In the massive global discussion surrounding refugees, one desperate reality seems rarely mentioned. While much is made of the movement of refugees in places such as Western Europe and the UK, a far higher proportion is being absorbed by fragile states and under-resourced nations. One of the largest camps in the world this year, for example, is housing South Sudanese refugees in Northern Uganda: a region where people, at the grassroots, were already struggling.

Not so long ago, that part of Uganda endured a 20 year civil war which left the area devastated. Education and medical provision are extremely weak. Jobs are few and far between, with some areas citing formal employment as low as 1%. Sheer, unmittigating poverty holds this area in its grip. With what, then, are they to absorb the constant stream of refugees pouring over their border?


NUTRITION: A simple meal of corn flour and water is the staple for many. It offers very limited nutrition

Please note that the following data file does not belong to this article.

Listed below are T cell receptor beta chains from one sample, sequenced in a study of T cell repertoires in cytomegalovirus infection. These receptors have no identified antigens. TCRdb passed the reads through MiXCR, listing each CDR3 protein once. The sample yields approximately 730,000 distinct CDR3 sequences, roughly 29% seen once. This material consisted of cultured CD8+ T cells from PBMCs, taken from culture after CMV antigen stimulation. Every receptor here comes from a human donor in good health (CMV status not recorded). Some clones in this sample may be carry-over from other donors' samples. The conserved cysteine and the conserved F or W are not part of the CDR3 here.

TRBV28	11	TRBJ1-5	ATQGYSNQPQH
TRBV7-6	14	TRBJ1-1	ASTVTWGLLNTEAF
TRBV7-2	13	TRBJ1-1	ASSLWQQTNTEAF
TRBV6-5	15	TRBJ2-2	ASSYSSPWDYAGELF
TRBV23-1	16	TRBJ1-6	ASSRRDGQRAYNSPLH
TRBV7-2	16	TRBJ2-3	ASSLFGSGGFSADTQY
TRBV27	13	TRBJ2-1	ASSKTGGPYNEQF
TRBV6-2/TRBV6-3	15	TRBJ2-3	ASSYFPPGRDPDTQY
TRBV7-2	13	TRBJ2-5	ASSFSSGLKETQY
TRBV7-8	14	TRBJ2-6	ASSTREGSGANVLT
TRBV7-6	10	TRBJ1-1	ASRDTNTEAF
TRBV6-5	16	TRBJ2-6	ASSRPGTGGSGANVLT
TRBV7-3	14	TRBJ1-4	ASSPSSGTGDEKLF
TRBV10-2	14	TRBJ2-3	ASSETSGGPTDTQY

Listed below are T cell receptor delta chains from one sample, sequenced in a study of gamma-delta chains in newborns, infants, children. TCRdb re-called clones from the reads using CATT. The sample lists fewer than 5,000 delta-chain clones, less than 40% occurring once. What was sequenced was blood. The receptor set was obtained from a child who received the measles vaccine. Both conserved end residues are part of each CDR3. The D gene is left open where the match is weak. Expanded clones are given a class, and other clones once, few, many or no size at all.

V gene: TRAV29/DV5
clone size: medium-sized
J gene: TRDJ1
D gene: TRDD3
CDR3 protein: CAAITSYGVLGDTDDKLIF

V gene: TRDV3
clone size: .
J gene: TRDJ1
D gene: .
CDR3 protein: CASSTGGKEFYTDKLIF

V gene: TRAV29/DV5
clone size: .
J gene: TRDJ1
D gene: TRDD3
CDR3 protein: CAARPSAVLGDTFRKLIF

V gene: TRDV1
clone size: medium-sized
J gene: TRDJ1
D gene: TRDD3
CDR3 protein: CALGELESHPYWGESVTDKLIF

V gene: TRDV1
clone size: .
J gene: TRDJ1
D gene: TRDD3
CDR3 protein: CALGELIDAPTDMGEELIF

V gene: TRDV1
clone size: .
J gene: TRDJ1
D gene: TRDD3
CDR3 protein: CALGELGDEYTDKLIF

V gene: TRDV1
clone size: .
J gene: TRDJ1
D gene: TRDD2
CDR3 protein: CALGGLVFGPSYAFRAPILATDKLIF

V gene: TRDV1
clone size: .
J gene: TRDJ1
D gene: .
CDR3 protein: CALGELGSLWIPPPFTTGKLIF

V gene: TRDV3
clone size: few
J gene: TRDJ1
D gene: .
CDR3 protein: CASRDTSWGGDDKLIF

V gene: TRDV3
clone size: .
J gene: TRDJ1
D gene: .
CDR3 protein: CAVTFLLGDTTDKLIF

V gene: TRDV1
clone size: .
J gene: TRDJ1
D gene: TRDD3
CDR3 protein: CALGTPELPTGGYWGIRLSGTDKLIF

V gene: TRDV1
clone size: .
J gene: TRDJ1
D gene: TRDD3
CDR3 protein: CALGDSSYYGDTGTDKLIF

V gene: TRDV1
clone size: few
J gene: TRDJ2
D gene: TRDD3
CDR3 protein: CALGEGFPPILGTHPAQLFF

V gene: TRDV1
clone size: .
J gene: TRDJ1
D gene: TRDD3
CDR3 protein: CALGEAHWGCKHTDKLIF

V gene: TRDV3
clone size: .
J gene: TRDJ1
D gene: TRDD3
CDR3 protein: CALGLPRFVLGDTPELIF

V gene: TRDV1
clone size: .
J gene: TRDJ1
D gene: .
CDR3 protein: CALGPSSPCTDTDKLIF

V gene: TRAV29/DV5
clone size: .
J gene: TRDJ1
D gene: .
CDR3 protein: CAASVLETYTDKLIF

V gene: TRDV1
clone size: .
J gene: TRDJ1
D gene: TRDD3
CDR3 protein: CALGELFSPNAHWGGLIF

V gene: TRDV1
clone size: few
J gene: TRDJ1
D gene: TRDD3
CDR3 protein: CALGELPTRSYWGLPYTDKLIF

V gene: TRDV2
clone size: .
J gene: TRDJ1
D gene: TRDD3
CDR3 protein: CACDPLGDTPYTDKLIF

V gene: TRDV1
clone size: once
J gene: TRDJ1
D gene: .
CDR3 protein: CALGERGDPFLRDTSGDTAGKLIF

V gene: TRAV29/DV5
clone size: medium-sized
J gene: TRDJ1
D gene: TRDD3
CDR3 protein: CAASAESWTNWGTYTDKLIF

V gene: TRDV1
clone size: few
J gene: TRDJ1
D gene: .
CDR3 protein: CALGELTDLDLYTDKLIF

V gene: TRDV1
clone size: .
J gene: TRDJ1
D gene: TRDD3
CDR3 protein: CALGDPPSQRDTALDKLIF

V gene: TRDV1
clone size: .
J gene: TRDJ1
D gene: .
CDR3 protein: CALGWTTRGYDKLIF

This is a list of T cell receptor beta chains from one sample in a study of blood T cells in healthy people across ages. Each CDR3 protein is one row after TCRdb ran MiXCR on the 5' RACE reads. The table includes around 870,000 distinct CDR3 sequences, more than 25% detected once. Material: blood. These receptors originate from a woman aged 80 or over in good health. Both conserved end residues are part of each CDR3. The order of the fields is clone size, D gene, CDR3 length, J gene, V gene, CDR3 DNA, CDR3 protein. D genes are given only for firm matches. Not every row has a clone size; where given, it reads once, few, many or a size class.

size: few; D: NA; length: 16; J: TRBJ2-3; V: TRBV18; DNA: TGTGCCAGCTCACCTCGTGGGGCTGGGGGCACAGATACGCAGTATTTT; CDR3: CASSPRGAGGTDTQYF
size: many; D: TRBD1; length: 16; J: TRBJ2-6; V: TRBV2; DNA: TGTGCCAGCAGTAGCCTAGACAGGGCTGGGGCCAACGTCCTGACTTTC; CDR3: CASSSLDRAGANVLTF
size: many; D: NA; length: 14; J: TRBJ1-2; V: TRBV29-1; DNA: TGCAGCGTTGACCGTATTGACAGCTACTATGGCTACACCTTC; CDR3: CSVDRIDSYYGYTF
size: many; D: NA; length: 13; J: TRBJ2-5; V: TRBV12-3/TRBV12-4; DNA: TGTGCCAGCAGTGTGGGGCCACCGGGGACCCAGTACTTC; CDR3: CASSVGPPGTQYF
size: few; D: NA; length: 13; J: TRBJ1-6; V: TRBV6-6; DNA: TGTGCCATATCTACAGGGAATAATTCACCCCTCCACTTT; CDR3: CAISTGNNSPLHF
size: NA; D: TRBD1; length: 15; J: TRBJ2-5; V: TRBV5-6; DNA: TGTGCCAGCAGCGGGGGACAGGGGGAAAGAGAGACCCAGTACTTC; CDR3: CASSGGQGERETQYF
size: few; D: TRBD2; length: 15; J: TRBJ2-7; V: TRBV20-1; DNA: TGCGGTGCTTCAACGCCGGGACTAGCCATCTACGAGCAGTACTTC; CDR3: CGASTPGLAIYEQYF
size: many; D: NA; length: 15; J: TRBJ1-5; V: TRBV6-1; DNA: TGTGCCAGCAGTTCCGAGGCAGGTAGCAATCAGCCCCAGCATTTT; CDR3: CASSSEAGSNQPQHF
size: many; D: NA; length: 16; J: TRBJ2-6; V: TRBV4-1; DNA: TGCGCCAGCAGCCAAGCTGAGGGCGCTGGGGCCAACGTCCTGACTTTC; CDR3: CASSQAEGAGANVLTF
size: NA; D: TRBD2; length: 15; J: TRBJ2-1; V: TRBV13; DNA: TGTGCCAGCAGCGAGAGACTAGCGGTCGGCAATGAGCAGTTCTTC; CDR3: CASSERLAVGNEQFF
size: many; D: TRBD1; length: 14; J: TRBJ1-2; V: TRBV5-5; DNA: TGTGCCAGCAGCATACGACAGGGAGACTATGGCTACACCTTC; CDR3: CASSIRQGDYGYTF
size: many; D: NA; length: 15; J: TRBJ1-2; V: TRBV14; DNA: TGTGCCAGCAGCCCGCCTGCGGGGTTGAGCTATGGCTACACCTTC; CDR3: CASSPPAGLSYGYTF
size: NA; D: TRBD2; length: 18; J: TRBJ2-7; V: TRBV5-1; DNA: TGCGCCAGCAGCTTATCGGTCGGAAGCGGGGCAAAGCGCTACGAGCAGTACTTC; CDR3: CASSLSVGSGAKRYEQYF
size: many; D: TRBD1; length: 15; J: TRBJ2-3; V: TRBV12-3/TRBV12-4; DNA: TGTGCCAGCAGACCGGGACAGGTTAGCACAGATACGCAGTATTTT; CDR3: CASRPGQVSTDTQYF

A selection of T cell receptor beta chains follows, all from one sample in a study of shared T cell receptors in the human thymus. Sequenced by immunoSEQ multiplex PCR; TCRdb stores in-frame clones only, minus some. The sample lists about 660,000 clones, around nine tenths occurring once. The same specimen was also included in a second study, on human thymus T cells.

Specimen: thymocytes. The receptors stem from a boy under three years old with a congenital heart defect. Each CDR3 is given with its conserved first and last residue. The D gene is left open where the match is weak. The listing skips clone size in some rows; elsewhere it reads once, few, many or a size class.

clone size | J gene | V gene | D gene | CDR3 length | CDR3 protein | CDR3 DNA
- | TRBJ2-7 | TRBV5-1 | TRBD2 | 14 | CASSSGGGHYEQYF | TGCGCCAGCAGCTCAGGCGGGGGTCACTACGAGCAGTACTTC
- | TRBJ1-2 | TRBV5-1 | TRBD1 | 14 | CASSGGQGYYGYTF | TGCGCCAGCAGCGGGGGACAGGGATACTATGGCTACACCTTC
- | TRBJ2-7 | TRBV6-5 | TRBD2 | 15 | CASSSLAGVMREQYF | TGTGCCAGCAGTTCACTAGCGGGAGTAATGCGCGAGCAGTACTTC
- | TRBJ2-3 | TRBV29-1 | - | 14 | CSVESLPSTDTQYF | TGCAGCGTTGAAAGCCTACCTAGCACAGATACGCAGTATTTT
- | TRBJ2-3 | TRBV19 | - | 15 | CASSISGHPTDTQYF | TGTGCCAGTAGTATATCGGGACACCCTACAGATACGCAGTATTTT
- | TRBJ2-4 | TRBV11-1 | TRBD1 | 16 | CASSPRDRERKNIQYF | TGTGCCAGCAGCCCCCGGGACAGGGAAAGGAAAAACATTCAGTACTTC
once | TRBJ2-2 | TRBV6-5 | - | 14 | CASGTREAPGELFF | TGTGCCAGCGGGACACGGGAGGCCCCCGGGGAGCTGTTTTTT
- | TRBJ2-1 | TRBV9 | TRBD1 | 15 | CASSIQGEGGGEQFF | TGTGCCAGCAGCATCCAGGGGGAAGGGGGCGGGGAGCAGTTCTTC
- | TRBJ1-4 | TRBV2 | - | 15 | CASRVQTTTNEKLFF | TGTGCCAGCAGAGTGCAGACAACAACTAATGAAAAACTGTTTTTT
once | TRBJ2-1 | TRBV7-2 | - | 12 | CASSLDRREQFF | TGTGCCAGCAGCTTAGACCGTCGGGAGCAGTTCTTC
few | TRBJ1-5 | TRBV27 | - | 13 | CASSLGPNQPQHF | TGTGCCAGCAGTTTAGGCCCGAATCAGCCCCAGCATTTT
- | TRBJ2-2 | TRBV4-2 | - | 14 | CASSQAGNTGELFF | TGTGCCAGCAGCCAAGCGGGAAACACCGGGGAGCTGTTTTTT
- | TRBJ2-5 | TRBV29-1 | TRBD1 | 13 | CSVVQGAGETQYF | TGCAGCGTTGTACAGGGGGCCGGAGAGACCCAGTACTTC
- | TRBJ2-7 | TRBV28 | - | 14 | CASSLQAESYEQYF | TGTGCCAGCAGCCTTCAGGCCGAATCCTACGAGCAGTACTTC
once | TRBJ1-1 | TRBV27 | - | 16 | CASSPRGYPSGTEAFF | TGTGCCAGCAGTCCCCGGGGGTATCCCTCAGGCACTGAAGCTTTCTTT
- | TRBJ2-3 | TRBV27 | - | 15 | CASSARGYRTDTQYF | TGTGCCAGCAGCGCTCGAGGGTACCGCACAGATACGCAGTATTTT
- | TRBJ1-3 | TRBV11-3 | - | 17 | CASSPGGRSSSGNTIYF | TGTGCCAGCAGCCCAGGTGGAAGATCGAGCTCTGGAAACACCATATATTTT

WOMEN & CHILDREN: The refugees in Northern Uganda are largely women and children. The men have either been killed in the conflict, or are still in South Sudan caught up in the fighting

 

MEDICAL CARE: The life of this little child is at risk because of malaria. Medication is available in these area, but is not accessible for these refugees.

HUNGER: The food provided for refugees, monthly, lasts for only two of the four weeks. They also grow what they can, but their plots of land are small and they cant manage on the yielded crops. Malnutrition remains high.

 

SHELTER is a major challenge as the number of refugees continues to increase.

FUEL: Firewood sounds like a simple enough requirement, but it comes at a cost to both the refugees and the Ugandan residents whose own supplies are limited.

FUTURE? There is hope in this little refugees cheeky face, but one has to wonder what future life holds for him.


Malcolm Begbie, Crossroads’ Co-founder and Director, along with Crossroads’ Global Village UK Manager, Natalya Kan, visited Northern Uganda, this year, where we had sent 2 x 40’ containers to support refugees in need.

Malcolm Begbie visits a school project

Natalya Kan with community leader, Katherine Okello


SOLAR LIGHTS Crossroads partnered with solar company, d.light, to give solar lights to refugees in this area.

 

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